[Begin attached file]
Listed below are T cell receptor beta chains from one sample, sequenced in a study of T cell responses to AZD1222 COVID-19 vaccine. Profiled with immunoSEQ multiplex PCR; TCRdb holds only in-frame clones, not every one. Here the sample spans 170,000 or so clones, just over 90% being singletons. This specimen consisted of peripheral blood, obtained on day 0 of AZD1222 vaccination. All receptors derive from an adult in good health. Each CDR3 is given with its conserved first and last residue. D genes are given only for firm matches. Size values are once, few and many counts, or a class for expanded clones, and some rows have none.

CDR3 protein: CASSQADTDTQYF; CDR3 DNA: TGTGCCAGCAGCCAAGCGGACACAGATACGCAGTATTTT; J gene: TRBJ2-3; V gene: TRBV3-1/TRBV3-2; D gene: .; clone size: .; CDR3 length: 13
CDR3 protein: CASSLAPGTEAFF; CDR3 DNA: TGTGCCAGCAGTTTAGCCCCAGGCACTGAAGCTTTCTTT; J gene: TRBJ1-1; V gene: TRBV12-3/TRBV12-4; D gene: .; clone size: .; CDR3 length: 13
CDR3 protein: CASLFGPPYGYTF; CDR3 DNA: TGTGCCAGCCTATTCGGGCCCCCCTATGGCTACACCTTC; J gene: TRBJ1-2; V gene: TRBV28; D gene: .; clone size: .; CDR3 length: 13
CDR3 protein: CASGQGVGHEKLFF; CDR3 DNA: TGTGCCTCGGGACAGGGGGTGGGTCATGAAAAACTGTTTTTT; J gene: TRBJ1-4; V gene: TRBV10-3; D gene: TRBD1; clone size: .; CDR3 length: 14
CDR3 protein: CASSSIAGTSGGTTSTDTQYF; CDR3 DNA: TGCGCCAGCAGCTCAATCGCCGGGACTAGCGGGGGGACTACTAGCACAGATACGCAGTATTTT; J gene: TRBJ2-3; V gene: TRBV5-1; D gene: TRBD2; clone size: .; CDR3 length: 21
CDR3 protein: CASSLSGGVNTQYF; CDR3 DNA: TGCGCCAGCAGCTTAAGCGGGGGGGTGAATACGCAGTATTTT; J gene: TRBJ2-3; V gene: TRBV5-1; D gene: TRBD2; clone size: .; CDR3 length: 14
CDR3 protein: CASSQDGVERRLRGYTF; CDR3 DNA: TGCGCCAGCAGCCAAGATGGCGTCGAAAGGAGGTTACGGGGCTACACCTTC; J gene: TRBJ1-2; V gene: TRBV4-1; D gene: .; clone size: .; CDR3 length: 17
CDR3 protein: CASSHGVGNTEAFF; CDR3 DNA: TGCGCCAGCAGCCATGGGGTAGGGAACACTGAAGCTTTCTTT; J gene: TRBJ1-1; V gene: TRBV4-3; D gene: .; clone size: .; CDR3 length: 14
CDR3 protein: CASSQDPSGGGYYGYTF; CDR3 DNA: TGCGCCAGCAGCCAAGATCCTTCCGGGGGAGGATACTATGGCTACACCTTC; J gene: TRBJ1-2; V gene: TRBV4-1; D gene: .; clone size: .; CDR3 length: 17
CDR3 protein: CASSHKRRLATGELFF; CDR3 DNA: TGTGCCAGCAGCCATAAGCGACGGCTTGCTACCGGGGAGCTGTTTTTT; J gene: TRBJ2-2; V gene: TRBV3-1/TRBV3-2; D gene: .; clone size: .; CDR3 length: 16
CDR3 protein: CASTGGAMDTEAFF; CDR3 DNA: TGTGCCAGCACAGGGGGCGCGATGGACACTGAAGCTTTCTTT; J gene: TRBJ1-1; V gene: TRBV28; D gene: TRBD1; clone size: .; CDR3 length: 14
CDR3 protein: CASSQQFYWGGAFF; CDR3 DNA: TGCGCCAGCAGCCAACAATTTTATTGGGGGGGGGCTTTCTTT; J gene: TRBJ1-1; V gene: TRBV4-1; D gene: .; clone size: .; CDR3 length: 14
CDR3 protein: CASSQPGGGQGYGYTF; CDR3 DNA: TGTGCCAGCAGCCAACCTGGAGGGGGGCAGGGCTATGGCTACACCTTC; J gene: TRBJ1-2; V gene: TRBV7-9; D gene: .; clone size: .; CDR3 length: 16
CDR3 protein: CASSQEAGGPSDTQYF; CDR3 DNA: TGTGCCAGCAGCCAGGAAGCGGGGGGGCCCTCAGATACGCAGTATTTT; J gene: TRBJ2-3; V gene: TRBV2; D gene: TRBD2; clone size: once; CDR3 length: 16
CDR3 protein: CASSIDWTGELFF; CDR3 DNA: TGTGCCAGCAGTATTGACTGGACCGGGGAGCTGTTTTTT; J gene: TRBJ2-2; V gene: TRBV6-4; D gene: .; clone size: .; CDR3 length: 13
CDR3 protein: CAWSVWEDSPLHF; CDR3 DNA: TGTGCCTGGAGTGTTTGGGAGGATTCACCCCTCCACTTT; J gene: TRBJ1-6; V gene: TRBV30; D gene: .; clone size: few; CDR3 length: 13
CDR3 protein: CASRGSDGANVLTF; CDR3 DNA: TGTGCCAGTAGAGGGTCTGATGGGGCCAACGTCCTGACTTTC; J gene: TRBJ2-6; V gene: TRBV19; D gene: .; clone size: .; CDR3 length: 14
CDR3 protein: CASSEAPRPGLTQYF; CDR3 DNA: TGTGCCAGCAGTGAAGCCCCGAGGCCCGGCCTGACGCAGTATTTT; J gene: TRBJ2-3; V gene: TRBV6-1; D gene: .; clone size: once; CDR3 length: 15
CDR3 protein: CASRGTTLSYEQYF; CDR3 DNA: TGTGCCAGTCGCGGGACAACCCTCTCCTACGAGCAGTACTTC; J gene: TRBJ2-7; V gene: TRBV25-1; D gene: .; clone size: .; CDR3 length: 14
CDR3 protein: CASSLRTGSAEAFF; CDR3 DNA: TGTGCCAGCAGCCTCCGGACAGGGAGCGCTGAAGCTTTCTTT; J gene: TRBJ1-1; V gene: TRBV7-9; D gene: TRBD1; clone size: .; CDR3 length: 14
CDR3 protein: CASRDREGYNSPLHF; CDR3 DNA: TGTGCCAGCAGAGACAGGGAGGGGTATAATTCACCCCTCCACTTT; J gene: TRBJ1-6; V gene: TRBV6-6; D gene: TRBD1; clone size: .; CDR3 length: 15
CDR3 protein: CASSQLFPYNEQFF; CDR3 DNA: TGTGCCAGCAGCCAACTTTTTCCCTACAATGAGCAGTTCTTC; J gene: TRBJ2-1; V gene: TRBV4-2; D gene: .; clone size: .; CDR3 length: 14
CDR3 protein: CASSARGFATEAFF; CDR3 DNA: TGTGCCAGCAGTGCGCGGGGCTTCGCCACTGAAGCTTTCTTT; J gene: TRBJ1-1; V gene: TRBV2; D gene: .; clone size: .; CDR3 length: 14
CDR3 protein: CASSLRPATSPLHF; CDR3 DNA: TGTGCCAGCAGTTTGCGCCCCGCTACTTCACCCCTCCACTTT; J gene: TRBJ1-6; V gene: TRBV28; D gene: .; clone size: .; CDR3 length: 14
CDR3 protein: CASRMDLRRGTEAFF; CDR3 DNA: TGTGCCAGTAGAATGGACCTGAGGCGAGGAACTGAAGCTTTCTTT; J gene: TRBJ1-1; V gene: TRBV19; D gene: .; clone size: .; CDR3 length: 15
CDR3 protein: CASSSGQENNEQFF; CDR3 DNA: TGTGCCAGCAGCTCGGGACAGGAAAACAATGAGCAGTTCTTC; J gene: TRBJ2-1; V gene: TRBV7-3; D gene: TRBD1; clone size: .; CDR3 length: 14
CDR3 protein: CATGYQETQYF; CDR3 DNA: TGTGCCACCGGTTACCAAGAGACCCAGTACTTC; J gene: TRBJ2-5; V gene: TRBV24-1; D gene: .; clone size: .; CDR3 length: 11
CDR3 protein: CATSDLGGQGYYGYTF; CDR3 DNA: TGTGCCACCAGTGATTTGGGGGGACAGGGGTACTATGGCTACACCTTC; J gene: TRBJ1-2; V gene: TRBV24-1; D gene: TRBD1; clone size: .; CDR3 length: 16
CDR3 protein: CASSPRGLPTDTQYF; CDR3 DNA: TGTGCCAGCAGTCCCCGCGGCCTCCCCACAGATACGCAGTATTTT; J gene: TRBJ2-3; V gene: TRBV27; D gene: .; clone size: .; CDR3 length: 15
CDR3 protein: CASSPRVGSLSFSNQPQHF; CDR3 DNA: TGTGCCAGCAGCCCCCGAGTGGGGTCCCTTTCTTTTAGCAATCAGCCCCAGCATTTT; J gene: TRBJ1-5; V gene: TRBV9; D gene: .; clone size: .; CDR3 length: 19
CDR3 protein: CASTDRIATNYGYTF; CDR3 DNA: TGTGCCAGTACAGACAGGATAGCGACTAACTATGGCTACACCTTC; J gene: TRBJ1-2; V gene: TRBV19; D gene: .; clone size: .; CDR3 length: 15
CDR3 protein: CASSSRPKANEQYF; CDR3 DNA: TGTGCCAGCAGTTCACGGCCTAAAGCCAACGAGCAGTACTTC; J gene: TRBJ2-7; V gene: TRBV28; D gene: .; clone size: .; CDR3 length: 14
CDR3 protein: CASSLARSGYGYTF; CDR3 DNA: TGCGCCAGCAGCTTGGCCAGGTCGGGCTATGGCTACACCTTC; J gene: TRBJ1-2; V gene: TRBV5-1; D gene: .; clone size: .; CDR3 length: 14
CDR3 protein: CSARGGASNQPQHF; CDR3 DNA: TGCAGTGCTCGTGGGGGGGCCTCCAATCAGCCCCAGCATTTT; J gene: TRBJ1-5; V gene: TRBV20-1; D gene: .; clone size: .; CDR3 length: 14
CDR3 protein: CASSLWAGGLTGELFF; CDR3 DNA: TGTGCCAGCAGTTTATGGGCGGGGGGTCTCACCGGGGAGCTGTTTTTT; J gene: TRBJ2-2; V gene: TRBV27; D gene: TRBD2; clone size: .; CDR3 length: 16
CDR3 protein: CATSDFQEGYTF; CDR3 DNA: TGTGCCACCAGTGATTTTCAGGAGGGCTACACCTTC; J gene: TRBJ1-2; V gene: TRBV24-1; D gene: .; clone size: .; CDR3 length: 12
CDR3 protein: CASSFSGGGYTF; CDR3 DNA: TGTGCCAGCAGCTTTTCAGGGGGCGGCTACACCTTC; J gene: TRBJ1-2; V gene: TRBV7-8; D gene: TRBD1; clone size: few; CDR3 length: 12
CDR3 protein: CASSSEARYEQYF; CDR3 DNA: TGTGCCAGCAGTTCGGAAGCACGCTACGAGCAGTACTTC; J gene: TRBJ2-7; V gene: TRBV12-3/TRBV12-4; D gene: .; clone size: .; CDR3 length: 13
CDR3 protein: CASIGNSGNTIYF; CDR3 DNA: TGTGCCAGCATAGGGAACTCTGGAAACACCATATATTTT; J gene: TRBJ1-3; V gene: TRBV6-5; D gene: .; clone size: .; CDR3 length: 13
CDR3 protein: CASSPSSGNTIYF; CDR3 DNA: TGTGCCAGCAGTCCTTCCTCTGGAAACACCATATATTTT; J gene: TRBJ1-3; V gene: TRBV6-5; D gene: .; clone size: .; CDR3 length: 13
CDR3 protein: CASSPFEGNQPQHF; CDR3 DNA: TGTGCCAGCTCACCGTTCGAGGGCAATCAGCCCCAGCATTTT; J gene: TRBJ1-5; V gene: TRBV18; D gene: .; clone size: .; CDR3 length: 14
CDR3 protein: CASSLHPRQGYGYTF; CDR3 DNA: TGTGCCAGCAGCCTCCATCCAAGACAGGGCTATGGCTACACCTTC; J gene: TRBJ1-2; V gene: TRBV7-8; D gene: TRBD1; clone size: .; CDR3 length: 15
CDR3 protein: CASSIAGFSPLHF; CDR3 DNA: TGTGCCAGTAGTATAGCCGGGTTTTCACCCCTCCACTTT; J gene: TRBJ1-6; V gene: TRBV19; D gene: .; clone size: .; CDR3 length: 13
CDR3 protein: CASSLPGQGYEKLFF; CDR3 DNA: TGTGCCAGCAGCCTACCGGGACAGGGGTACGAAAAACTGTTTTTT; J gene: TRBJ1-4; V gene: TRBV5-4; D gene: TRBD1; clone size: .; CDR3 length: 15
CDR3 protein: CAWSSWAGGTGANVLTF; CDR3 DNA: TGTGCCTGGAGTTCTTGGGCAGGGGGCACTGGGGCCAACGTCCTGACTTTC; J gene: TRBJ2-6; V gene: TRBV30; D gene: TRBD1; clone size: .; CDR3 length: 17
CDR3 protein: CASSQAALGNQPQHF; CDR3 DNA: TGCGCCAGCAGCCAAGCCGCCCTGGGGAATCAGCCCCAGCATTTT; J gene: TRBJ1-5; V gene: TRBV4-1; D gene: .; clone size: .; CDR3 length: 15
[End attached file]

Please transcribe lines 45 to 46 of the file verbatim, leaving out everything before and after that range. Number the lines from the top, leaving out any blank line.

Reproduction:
CDR3 protein: CASSLPGQGYEKLFF; CDR3 DNA: TGTGCCAGCAGCCTACCGGGACAGGGGTACGAAAAACTGTTTTTT; J gene: TRBJ1-4; V gene: TRBV5-4; D gene: TRBD1; clone size: .; CDR3 length: 15
CDR3 protein: CAWSSWAGGTGANVLTF; CDR3 DNA: TGTGCCTGGAGTTCTTGGGCAGGGGGCACTGGGGCCAACGTCCTGACTTTC; J gene: TRBJ2-6; V gene: TRBV30; D gene: TRBD1; clone size: .; CDR3 length: 17